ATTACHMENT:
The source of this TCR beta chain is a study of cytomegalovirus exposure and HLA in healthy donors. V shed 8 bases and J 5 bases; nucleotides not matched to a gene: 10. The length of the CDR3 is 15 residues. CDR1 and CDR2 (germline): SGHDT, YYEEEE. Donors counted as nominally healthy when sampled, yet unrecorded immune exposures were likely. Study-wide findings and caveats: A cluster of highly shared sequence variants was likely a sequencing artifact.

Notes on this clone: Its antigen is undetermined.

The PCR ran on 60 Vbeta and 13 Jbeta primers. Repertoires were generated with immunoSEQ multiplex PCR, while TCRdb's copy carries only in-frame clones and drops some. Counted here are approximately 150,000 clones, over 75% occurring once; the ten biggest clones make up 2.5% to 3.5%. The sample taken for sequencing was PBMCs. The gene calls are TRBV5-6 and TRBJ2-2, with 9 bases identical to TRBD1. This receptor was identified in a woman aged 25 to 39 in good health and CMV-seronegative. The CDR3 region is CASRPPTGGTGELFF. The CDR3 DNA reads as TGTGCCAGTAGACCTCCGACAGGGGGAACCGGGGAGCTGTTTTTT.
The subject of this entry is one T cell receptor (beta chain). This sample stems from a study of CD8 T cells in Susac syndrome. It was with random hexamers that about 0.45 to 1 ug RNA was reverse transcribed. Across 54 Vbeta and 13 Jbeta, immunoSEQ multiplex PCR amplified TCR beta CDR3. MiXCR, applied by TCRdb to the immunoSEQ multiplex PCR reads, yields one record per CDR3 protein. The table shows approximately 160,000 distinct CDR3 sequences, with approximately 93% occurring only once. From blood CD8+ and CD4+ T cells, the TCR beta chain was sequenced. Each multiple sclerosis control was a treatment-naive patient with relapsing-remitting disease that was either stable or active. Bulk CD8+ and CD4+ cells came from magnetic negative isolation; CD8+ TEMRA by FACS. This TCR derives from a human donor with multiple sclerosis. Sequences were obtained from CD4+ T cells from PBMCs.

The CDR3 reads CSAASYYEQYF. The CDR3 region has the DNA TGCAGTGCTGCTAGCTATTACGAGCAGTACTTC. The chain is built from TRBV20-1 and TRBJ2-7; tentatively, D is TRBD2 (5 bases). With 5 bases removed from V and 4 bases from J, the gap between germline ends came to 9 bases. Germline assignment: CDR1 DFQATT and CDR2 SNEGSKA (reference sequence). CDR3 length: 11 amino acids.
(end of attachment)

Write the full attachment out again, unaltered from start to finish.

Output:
The source of this TCR beta chain is a study of cytomegalovirus exposure and HLA in healthy donors. V shed 8 bases and J 5 bases; nucleotides not matched to a gene: 10. The length of the CDR3 is 15 residues. CDR1 and CDR2 (germline): SGHDT, YYEEEE. Donors counted as nominally healthy when sampled, yet unrecorded immune exposures were likely. Study-wide findings and caveats: A cluster of highly shared sequence variants was likely a sequencing artifact.

Notes on this clone: Its antigen is undetermined.

The PCR ran on 60 Vbeta and 13 Jbeta primers. Repertoires were generated with immunoSEQ multiplex PCR, while TCRdb's copy carries only in-frame clones and drops some. Counted here are approximately 150,000 clones, over 75% occurring once; the ten biggest clones make up 2.5% to 3.5%. The sample taken for sequencing was PBMCs. The gene calls are TRBV5-6 and TRBJ2-2, with 9 bases identical to TRBD1. This receptor was identified in a woman aged 25 to 39 in good health and CMV-seronegative. The CDR3 region is CASRPPTGGTGELFF. The CDR3 DNA reads as TGTGCCAGTAGACCTCCGACAGGGGGAACCGGGGAGCTGTTTTTT.
The subject of this entry is one T cell receptor (beta chain). This sample stems from a study of CD8 T cells in Susac syndrome. It was with random hexamers that about 0.45 to 1 ug RNA was reverse transcribed. Across 54 Vbeta and 13 Jbeta, immunoSEQ multiplex PCR amplified TCR beta CDR3. MiXCR, applied by TCRdb to the immunoSEQ multiplex PCR reads, yields one record per CDR3 protein. The table shows approximately 160,000 distinct CDR3 sequences, with approximately 93% occurring only once. From blood CD8+ and CD4+ T cells, the TCR beta chain was sequenced. Each multiple sclerosis control was a treatment-naive patient with relapsing-remitting disease that was either stable or active. Bulk CD8+ and CD4+ cells came from magnetic negative isolation; CD8+ TEMRA by FACS. This TCR derives from a human donor with multiple sclerosis. Sequences were obtained from CD4+ T cells from PBMCs.

The CDR3 reads CSAASYYEQYF. The CDR3 region has the DNA TGCAGTGCTGCTAGCTATTACGAGCAGTACTTC. The chain is built from TRBV20-1 and TRBJ2-7; tentatively, D is TRBD2 (5 bases). With 5 bases removed from V and 4 bases from J, the gap between germline ends came to 9 bases. Germline assignment: CDR1 DFQATT and CDR2 SNEGSKA (reference sequence). CDR3 length: 11 amino acids.